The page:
Mary Grove took the stage last night to announce what Google had confirmed over the weekend: Google Campus is coming to Madrid in 2015. However, and as my colleague Alex Barrera writes at Tech.eu, a lot of questions remain unanswered about Google’s newest Campus.
In this article we will analyze what we know about Campus Madrid (very little) and the main questions that will be answered by Google in coming months.
Spain is an interesting case within the European startup scene. Two big cities with a population of more than 1.5 million people concentrate 80 to 90 per cent of the country’s startup activity. Which means that instead of having one startup ecosystem -London, Paris, Stockholm, Helsinki, Berlin, etc- we have two in Madrid and Barcelona.
Barcelona has arguably a bigger startup ecosystem than Madrid in terms of the number of startups and the amount of funding raised by those companies. Madrid, on the other hand, is where a significant number of Venture Capital firms are headquartered (Vitamina K, Axon Partners, Bonsai, Seaya Ventures, Kibo Ventures, etc).
Google considered both cities to open its next Campus but has ended up choosing Madrid over Barcelona. The main reason could be that Google’s offices in Spain are in Madrid and Googlers will play a significant role in the development of the initiative. Mary clearly said yesterday that “Campus Madrid will try to bring partners from all across the country and the region”, implying that Campus is a country-wide effort and not specific to a single city.
Where will it be located?
Another big question that remains unanswered. El País and Cinco Días said that the Madrid Campus will be located “near Matadero Madrid”, a huge contemporary art center in the southern part of the city.
It would make sense for Campus Madrid to occupy some of the big spaces available at Matadero Madrid, but sources close to Tech.eu claim that Google has already bought a whole building with four or five floors in the area. And at Matadero there are no buildings that high.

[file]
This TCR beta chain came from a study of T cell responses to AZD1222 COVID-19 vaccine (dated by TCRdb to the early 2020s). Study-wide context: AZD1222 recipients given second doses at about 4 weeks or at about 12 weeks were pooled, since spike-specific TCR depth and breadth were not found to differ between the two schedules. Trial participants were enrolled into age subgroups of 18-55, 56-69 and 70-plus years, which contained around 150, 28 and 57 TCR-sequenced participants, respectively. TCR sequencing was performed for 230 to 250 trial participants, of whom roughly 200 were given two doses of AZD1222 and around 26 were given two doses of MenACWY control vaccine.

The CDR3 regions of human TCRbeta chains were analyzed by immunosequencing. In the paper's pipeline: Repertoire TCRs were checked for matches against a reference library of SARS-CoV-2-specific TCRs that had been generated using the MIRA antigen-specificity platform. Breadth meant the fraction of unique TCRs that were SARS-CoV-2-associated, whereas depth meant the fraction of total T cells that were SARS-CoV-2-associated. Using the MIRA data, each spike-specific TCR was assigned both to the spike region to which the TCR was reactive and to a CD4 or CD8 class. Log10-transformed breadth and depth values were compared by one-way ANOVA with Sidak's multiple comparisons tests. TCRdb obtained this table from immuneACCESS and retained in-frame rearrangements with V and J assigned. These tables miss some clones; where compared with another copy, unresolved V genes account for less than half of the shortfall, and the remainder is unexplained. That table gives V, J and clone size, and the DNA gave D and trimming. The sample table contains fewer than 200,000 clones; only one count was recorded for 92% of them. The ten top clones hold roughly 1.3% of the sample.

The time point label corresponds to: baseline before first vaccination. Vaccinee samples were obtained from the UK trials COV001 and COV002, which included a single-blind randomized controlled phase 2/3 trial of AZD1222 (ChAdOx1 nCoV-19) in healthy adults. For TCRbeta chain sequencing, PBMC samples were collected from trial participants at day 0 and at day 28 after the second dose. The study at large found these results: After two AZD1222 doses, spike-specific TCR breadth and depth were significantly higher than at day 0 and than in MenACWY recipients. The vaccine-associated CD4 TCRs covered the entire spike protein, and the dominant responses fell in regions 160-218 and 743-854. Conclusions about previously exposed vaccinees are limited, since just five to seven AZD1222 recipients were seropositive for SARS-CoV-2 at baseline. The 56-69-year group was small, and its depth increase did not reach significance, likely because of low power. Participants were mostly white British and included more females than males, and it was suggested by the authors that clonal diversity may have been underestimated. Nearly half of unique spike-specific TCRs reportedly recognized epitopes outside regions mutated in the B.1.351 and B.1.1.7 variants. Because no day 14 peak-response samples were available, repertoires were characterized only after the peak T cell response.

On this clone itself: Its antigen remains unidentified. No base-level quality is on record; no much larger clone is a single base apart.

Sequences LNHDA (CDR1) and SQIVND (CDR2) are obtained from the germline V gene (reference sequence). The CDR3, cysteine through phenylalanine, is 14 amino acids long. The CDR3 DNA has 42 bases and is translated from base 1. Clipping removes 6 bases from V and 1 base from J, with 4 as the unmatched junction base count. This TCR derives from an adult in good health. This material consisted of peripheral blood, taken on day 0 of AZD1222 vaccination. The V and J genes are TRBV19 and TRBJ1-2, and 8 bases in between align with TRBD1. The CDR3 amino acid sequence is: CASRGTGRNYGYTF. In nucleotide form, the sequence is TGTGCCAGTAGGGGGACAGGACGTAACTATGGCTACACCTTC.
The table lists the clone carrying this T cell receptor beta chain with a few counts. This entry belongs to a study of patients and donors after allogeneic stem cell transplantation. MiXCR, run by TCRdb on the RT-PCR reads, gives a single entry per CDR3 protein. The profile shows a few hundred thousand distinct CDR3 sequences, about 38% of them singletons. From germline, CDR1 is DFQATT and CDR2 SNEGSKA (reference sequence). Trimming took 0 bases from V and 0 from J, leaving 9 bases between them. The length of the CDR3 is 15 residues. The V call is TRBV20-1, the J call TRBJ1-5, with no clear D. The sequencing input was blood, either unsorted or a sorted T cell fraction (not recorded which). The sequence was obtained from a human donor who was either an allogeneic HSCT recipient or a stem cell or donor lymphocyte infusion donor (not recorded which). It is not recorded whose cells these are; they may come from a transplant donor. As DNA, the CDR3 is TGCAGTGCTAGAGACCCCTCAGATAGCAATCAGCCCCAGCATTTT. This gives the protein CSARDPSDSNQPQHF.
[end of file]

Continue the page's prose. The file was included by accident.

The area chosen by Google is also interesting in the sense that startup activity in Madrid is concentrated up north. As visible on the screenshot above (via Startupxplore), the vast majority of startups are located north of Gran Vía, in the neighborhoods of Chamberí, Tetúan and Malasaña. The red circle is the area where Campus Madrid will probably be located: far from most startups and VC offices but in a cheap and nice area by the river.
This represents a significant contrast to Google’s building in London, located in the heart of Shoreditch and surrounded by hundreds of startups.
When is Google Campus Madrid opening?
Mary Grove said that “in the spring of 2015”, which means some time between April and June next year.
Who will manage it?
“Campus Madrid is not an incubator or an accelerator and Google is not looking to get into that business”, Mary said yesterday several times. Following the model established at Campus London, Google is actively looking for partners that will manage the building and for organizations that will take care of the various activities that will take place inside: a coworking space, a venue for events, an accelerator (with a similar role to Seedcamp in London), etc.